Is a compulsory retirement age appropriate for your organisation?

A compulsory retirement age will not be the solution for every business - this EAT decision which looks at retirement in the context of a university setting with its own peculiarities demonstrates clearly the legal difficulties that arise. Any policy must be underpinned by legitimate aims and kept under regular review, with the EAT highlighting the use of statistical evidence and case studies on usage to support an employer's position that a policy is objectively justified. Where this evidence is not available, for example where the retirement policy is in its infancy, employers should consider what reasoned projections and estimates of its impact can be made.

There has been a sharp increase in age discrimination claims in the ETs, in part in response to the Covid-19 pandemic and more broadly as a result of employees continuing to work to a later age. In an earlier edition of our Coffee Break, Danielle Kingdon, partner in our Employment team discusses the importance of promoting inclusivity and age diversity in businesses with an increasingly multi-generational workforce. Employers should be managing any age discrimination in their recruitment policies, promotions and at other stages of employment as an equal priority with other forms of discrimination.

Employer liable for income protection payments not met by insurance provider

A recent Employment Appeal Decision serves as a useful reminder that employers can be liable to pay income protection payments that are not covered by insurance where contractual documentation does not sufficiently limit the amount payable to the amount received under the scheme from the insurer.

The employee was transferred to the employer on a TUPE transfer. He had received an offer letter and summary of benefits from his former employer that had contractual force and bound the employer to pay an "escalator" payment of 5% per annum payable after the first 52 weeks. After the transfer, the new employer gave a presentation advising that income protection would not be affected and confirmed this in a subsequent letter. A pack was also provided that included details of the income protection scheme and the employee confirmed his wish to participate in the scheme with his signature.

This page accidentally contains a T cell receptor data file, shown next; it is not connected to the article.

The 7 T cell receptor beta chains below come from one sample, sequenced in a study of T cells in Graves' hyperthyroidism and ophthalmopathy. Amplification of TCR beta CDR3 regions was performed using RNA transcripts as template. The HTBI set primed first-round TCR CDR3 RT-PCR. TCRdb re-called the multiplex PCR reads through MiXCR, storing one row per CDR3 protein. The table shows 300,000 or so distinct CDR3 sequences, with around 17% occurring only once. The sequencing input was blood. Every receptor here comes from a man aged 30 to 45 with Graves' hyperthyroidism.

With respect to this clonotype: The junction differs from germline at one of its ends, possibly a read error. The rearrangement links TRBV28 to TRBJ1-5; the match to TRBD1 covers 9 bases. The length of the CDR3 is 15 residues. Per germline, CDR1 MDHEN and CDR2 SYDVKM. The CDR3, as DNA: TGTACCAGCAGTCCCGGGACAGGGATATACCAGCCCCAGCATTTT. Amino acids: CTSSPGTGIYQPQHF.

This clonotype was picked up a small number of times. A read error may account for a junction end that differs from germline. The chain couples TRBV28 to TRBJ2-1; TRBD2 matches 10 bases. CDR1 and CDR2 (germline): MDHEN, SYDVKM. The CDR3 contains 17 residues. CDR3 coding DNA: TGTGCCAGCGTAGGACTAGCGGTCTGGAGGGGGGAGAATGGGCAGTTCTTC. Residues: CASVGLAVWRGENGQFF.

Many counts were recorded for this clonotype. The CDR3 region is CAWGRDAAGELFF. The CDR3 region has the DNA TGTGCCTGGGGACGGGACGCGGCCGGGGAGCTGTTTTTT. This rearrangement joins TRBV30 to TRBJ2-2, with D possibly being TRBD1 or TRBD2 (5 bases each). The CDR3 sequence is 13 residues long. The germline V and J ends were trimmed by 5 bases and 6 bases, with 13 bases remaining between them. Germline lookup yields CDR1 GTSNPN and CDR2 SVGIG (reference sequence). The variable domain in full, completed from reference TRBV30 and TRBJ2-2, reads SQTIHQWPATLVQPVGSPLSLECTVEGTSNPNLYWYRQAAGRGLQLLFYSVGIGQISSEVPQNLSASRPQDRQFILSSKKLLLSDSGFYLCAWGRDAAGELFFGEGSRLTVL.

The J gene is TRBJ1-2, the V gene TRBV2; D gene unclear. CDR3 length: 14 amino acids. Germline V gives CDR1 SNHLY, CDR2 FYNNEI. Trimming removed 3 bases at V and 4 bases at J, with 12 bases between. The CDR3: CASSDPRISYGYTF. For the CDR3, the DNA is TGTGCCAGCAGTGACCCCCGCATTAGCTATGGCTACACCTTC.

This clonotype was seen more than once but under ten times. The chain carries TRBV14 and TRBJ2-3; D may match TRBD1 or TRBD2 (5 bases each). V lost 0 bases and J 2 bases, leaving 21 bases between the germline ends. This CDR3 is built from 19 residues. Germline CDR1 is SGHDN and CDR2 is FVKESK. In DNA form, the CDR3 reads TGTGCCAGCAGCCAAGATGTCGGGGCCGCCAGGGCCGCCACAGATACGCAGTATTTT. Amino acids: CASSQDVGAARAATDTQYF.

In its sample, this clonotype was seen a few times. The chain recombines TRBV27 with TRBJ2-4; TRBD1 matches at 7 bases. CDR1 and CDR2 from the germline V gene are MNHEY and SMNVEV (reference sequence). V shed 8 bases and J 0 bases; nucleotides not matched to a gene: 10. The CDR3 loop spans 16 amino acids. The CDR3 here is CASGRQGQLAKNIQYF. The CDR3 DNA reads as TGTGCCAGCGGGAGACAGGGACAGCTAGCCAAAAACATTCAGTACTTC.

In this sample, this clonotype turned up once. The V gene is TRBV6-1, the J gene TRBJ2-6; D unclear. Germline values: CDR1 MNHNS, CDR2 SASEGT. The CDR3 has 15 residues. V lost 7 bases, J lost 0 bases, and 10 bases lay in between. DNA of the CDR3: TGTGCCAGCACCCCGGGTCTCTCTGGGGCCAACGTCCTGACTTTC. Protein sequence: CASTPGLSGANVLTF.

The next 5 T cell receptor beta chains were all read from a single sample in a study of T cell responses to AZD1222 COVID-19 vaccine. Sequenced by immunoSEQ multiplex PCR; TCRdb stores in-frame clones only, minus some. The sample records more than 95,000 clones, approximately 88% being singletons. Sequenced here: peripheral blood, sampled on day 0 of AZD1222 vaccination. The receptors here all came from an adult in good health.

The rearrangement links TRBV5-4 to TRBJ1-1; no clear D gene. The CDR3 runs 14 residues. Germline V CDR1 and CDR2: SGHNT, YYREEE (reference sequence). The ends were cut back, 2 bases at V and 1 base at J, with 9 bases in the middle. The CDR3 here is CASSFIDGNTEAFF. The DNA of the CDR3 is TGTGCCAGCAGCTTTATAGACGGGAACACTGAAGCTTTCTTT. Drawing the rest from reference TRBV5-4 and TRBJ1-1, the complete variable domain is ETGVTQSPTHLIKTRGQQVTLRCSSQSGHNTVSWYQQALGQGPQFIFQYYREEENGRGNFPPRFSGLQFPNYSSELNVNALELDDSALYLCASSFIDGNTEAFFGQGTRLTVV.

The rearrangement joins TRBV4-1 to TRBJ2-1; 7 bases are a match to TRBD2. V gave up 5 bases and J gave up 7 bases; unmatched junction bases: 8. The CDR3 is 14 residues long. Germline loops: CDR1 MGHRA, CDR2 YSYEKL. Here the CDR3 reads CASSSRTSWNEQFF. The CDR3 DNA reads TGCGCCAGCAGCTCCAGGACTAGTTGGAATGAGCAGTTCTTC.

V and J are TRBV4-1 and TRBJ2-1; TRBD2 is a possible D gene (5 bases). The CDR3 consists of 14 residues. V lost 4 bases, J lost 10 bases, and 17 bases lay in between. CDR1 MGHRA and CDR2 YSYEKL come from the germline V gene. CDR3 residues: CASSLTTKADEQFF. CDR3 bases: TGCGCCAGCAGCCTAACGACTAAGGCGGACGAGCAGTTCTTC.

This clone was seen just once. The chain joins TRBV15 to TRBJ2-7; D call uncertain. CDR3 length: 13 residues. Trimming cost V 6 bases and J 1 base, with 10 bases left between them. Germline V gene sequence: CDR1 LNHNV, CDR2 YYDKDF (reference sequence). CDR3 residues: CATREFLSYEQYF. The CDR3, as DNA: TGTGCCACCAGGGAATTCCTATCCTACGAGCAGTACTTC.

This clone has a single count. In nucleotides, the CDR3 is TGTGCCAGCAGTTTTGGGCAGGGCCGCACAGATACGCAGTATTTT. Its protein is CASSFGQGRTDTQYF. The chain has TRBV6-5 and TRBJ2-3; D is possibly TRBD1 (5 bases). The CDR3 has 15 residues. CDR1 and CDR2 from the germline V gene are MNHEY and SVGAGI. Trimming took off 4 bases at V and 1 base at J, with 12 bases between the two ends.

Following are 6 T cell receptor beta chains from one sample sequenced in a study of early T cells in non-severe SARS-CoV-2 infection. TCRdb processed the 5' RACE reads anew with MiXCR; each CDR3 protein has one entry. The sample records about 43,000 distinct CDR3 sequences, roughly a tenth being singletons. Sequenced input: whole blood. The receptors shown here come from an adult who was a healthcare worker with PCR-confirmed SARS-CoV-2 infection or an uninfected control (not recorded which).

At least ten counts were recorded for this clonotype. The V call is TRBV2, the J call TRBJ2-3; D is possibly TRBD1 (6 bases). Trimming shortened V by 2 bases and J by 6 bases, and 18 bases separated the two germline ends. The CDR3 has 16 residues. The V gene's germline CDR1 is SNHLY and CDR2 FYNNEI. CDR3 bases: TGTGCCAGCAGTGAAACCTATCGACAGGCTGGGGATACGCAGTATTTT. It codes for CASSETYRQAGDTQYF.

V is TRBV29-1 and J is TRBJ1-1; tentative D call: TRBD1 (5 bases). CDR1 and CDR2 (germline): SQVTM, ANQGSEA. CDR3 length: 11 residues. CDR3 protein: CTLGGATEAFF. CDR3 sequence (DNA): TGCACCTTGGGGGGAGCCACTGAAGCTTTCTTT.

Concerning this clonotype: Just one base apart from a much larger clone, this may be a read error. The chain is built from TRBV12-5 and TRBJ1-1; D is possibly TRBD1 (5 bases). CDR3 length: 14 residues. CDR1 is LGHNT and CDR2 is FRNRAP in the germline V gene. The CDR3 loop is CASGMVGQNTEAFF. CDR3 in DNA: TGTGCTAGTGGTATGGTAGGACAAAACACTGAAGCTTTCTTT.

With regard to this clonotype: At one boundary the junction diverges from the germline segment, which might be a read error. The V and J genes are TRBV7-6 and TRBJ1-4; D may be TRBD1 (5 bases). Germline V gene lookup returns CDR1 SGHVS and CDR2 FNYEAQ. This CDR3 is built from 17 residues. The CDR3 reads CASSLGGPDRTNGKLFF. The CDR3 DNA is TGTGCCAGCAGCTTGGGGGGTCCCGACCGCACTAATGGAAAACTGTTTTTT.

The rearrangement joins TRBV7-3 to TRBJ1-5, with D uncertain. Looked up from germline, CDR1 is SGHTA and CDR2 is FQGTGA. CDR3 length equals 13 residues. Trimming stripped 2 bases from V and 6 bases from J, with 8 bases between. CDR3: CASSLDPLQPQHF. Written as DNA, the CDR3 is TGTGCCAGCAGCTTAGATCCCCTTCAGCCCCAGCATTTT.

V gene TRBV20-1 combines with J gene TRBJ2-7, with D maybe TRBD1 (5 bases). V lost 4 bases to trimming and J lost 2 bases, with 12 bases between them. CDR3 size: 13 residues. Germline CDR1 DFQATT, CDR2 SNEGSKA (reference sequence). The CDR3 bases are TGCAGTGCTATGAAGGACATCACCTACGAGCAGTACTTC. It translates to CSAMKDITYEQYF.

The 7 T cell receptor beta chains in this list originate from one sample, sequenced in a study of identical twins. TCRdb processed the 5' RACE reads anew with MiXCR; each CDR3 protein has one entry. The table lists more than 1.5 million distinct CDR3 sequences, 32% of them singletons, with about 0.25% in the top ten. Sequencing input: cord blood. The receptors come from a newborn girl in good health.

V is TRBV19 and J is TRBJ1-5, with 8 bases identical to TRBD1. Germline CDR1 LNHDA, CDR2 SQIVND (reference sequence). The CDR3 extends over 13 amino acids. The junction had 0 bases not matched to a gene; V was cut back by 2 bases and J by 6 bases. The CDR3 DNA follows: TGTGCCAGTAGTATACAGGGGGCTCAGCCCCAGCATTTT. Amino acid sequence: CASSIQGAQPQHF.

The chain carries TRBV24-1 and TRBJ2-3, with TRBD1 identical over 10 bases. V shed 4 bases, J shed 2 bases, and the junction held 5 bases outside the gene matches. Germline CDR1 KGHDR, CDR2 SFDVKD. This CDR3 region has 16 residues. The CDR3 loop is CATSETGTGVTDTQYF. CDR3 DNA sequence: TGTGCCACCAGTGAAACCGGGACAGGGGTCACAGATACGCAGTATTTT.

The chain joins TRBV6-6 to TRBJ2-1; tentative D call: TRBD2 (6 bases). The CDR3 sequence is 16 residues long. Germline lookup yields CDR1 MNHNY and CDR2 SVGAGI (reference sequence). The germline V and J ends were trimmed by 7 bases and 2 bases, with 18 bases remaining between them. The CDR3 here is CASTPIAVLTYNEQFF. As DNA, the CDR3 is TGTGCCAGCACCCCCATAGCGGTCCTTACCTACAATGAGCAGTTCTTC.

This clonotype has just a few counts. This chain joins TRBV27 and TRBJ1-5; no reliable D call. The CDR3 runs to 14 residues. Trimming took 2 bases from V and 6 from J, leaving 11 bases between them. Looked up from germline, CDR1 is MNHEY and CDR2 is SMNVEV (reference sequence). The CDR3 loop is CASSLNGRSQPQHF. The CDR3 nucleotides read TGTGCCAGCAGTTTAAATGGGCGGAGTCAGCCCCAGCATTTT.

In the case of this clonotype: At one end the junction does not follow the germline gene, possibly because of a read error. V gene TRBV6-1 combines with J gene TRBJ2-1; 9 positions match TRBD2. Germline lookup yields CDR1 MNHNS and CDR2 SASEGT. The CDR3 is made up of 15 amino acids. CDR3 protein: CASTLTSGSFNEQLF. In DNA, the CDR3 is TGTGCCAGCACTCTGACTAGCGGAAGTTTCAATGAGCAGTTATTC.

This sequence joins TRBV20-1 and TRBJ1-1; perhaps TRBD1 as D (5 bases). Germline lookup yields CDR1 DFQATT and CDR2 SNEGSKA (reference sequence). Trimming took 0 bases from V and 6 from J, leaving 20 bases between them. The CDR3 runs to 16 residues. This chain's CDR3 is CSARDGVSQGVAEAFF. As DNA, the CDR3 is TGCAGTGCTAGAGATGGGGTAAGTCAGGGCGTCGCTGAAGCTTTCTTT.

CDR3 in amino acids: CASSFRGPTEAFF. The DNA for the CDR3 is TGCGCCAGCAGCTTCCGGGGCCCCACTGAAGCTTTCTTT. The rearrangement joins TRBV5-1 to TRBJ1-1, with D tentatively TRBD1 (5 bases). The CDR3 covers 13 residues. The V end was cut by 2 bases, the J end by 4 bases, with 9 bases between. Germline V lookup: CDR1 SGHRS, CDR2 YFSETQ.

The employee began a period of long-term sickness absence with his new employer and started to receive income protection payments that did not include the escalator payment as he was no longer part of the former scheme and was not entitled to it under the existing insurance scheme.

The employee brought a successful unlawful deduction from wages claim, which was upheld by the EAT - the new employer was bound to pay the additional escalator payment. The former employer's commitment had contractual force and while the new employer's summary of benefits included the words that "the operation of both schemes is governed by the terms of the group policies and nothing will override the terms of that document", if reliance was to be placed on this term to cut back on the employee's original entitlement, further steps were needed to bring these particular terms to the employee's attention above and beyond the inclusion of this sentence in the summary of benefits. The limitation on the benefit should have been unambiguously and expressly communicated to the employee, which had not happened. Also of note was the finding that there was no implied limitation of the new employer's obligation by reference to the extent of its insurance cover on the basis of an appeal to commercial common sense – the employer was bound by the commitment it had inherited.

Check contract terms reflect income protection cover

Transferee employers must carefully check the level of income protection provided by the transferor employer and confirm whether this will be fully covered by their existing insurance provision. Any limitation on an employer's exposure to pay income protection to employees must be unambiguously and expressly communicated, so there can be no doubt; commonly achieved through a specific clause in the employment contract making the receipt of income protection strictly subject to the employee meeting the insurer's eligibility criteria and any payments due to the employee being limited to those paid by the insurer.